Plus what about the fact that in a few colonies after the queen ant dies the entire ant colony follows in lead? So the death of one important figure should result in the self-massacre of an entire family? Surely, if a soldier-ant died the colony wouldn't follow suit.

Not to mention humans have hospitals, soup kitchens, and support those with special needs. I'm not aware of ant colonies that let injured ants "take it easy."
REPLIES: alishahnovin

alishahnovin

ALISHAHNOVIN

Replying to Alamir:
I don't deny the obvious sensationalism and exaggeration of what I've written. However, to address the points you brought up:

1) Hate is an emotion, and as intelligent humans, we've decided that it is only we humans who can truly feel.

2) The article you cited makes it clear that it's regarding territorial ants - who are defending their territories. This may not be the ants building a bridge from both sides of the chasm, as I wrote, as the ants are protected their own interests and borders. Far different than we've seen with humans, who are notorious for entering another's land, uninvited. Interesting though, that both humans and ants have border disputes though.

3) When the queen dies, and all others follow - you are mixing the nature of ants with the personification of ants. The queen dying represents the decay of the colony, and I don't mean this as social decay. Colonies - of any species - follows a life cycle. The death of the queen ant marks the end of the ant colony life cycle. As all ants have the ultimate purpose of maintaining the queen - who is responsible for the birth of next cycle of ant - when the queen dies, the ants have lost their purpose, and gradually die themselves. This is far different from a failing monarchy demanding its subject suicide.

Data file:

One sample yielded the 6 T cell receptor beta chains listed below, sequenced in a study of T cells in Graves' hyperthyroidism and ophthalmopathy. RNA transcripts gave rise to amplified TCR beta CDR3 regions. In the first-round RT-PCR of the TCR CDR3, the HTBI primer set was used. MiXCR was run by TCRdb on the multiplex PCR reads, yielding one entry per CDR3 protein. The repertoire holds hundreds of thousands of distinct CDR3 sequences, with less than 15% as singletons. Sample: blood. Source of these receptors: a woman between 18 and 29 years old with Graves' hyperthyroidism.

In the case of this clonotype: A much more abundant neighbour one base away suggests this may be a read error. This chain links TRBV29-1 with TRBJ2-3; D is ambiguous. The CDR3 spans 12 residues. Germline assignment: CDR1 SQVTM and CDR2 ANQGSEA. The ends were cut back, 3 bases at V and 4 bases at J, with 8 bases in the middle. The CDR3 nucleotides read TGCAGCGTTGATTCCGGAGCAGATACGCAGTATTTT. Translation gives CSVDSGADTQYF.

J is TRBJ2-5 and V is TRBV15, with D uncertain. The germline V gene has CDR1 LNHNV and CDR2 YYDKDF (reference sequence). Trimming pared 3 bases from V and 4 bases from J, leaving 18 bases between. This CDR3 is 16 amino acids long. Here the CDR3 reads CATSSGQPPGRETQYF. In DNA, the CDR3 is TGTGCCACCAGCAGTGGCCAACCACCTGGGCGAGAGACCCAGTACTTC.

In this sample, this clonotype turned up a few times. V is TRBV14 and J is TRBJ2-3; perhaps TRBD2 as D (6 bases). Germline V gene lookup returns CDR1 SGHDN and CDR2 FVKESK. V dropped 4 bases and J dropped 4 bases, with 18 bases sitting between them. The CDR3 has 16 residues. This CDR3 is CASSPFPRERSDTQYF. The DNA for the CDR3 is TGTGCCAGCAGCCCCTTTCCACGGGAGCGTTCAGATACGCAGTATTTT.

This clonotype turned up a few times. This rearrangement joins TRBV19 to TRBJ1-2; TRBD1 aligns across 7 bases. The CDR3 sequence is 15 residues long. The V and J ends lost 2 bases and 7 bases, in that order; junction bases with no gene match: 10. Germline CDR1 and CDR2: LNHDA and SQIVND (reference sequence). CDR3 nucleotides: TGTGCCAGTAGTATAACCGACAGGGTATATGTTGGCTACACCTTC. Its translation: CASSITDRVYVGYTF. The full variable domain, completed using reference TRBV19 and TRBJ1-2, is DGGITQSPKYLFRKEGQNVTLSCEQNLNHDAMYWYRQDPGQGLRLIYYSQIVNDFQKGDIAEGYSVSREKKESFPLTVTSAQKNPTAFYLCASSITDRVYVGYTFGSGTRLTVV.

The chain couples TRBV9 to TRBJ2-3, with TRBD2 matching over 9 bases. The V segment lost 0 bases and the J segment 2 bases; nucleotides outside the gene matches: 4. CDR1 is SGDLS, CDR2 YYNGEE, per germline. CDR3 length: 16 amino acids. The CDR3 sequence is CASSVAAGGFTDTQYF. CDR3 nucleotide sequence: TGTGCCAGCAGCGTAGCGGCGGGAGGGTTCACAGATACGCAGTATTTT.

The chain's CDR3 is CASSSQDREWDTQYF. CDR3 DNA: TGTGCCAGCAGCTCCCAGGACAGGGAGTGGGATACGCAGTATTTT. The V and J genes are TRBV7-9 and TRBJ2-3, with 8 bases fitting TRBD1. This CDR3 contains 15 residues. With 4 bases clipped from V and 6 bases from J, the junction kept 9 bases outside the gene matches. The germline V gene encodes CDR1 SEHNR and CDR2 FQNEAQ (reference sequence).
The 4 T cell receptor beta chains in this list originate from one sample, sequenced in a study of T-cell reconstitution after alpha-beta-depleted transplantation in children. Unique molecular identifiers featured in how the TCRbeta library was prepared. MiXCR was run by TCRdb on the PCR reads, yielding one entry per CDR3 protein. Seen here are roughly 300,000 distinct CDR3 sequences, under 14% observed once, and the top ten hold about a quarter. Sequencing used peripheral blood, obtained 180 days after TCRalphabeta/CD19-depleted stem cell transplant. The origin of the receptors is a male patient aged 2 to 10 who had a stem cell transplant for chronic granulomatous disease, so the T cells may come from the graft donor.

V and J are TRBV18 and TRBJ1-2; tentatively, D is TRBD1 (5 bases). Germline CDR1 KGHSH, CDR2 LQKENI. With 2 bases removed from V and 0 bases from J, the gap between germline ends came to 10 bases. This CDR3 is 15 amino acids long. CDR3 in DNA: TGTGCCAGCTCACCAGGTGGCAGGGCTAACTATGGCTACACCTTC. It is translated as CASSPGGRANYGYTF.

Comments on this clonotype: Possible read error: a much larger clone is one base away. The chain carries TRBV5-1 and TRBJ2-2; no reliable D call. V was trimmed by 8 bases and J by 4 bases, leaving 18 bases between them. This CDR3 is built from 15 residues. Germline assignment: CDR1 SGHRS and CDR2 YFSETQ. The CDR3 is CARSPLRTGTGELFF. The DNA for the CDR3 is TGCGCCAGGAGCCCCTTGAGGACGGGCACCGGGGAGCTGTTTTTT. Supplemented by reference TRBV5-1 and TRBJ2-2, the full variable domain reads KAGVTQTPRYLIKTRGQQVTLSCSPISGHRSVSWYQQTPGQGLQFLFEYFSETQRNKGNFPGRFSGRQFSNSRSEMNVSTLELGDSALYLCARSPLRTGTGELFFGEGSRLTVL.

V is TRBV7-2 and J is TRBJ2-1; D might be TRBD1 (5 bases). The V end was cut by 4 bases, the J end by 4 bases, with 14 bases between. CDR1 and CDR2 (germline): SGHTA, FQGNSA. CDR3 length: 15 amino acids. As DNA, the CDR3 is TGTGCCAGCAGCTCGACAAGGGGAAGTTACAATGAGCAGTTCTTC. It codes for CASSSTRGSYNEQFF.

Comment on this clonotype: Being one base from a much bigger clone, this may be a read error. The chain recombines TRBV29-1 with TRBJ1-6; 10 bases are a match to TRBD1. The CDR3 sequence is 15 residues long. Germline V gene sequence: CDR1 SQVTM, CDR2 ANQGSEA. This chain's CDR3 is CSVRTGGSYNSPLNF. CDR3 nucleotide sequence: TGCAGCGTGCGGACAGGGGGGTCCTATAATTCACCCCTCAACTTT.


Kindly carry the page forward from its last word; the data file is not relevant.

4) Humans have hospitals, soup kitchens, and support those with special needs - meanwhile people are sick, people are hungry, and people with special needs go unsupported. Why is that? Is it for a lack of funding, a lack of desire to help? Are there too many who suffer perhaps? Or could it be that the societal system of humans allows for some to live better and better lives, constantly improve their own private ecosystem, while comfortably ignoring those who may be in more need? Humans need hospitals, soup kitchens, etc, because humans have made them a requirement. We're not all bad, but we're definitely not all good. And unfortunately, there's a lot more in column B - or rather, there's very few who are in column A, who could do as much as those in column B could do.

Ants don't need hospitals - they are selfless, and build to support and maintain the colony. If an ant is sick, it dies off (in fact, it will secret a chemical that the other ants will detect, and then carry the dying ant away, so that surrounding ants do not die as well). Perhaps a little cruel - for the ant to be carried off, where it will die alone.

But then, ants don't feel, and so it won't realize it's sad.